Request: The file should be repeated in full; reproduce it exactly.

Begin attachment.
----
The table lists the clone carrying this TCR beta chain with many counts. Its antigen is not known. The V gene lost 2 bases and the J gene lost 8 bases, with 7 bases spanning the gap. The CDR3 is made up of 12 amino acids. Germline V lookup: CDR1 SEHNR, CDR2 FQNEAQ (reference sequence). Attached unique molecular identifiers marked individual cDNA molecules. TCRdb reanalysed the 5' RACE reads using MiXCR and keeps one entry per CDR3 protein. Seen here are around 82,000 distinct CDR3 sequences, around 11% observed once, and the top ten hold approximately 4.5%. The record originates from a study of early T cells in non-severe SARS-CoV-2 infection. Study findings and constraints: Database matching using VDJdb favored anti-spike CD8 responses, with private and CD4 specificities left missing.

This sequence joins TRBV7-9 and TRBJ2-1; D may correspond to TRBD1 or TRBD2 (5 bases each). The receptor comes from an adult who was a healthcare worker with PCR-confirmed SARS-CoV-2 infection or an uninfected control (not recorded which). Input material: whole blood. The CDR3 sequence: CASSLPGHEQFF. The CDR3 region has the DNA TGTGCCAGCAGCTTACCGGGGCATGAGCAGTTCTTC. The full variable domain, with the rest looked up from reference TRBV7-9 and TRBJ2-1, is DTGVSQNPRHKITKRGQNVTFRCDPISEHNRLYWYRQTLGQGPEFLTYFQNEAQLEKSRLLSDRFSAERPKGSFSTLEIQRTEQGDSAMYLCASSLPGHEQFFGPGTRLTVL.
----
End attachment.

The table lists the clone carrying this TCR beta chain with many counts. Its antigen is not known. The V gene lost 2 bases and the J gene lost 8 bases, with 7 bases spanning the gap. The CDR3 is made up of 12 amino acids. Germline V lookup: CDR1 SEHNR, CDR2 FQNEAQ (reference sequence). Attached unique molecular identifiers marked individual cDNA molecules. TCRdb reanalysed the 5' RACE reads using MiXCR and keeps one entry per CDR3 protein. Seen here are around 82,000 distinct CDR3 sequences, around 11% observed once, and the top ten hold approximately 4.5%. The record originates from a study of early T cells in non-severe SARS-CoV-2 infection. Study findings and constraints: Database matching using VDJdb favored anti-spike CD8 responses, with private and CD4 specificities left missing.

This sequence joins TRBV7-9 and TRBJ2-1; D may correspond to TRBD1 or TRBD2 (5 bases each). The receptor comes from an adult who was a healthcare worker with PCR-confirmed SARS-CoV-2 infection or an uninfected control (not recorded which). Input material: whole blood. The CDR3 sequence: CASSLPGHEQFF. The CDR3 region has the DNA TGTGCCAGCAGCTTACCGGGGCATGAGCAGTTCTTC. The full variable domain, with the rest looked up from reference TRBV7-9 and TRBJ2-1, is DTGVSQNPRHKITKRGQNVTFRCDPISEHNRLYWYRQTLGQGPEFLTYFQNEAQLEKSRLLSDRFSAERPKGSFSTLEIQRTEQGDSAMYLCASSLPGHEQFFGPGTRLTVL.